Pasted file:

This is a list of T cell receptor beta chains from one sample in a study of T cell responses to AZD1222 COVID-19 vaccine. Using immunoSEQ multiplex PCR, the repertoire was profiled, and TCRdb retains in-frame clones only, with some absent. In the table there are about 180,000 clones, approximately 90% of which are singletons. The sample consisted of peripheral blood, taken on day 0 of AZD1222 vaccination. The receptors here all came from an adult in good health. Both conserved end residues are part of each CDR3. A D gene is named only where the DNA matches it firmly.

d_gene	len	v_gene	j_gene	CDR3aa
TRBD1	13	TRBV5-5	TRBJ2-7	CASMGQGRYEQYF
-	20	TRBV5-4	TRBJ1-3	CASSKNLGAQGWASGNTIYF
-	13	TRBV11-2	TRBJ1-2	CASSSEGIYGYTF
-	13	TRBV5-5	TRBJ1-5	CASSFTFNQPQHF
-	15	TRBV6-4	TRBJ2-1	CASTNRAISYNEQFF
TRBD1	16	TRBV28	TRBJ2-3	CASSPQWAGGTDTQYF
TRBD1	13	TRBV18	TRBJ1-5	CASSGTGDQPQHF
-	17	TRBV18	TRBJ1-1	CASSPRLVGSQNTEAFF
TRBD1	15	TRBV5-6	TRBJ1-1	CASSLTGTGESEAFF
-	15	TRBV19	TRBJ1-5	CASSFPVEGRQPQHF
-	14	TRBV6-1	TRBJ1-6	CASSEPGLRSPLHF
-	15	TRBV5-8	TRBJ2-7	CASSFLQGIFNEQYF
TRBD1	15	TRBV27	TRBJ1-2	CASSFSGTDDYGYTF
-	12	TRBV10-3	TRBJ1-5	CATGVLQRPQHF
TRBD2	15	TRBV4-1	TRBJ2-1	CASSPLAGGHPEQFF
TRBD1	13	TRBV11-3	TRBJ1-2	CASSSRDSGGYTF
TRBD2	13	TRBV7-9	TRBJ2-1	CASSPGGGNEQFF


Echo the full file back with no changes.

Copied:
This is a list of T cell receptor beta chains from one sample in a study of T cell responses to AZD1222 COVID-19 vaccine. Using immunoSEQ multiplex PCR, the repertoire was profiled, and TCRdb retains in-frame clones only, with some absent. In the table there are about 180,000 clones, approximately 90% of which are singletons. The sample consisted of peripheral blood, taken on day 0 of AZD1222 vaccination. The receptors here all came from an adult in good health. Both conserved end residues are part of each CDR3. A D gene is named only where the DNA matches it firmly.

d_gene	len	v_gene	j_gene	CDR3aa
TRBD1	13	TRBV5-5	TRBJ2-7	CASMGQGRYEQYF
-	20	TRBV5-4	TRBJ1-3	CASSKNLGAQGWASGNTIYF
-	13	TRBV11-2	TRBJ1-2	CASSSEGIYGYTF
-	13	TRBV5-5	TRBJ1-5	CASSFTFNQPQHF
-	15	TRBV6-4	TRBJ2-1	CASTNRAISYNEQFF
TRBD1	16	TRBV28	TRBJ2-3	CASSPQWAGGTDTQYF
TRBD1	13	TRBV18	TRBJ1-5	CASSGTGDQPQHF
-	17	TRBV18	TRBJ1-1	CASSPRLVGSQNTEAFF
TRBD1	15	TRBV5-6	TRBJ1-1	CASSLTGTGESEAFF
-	15	TRBV19	TRBJ1-5	CASSFPVEGRQPQHF
-	14	TRBV6-1	TRBJ1-6	CASSEPGLRSPLHF
-	15	TRBV5-8	TRBJ2-7	CASSFLQGIFNEQYF
TRBD1	15	TRBV27	TRBJ1-2	CASSFSGTDDYGYTF
-	12	TRBV10-3	TRBJ1-5	CATGVLQRPQHF
TRBD2	15	TRBV4-1	TRBJ2-1	CASSPLAGGHPEQFF
TRBD1	13	TRBV11-3	TRBJ1-2	CASSSRDSGGYTF
TRBD2	13	TRBV7-9	TRBJ2-1	CASSPGGGNEQFF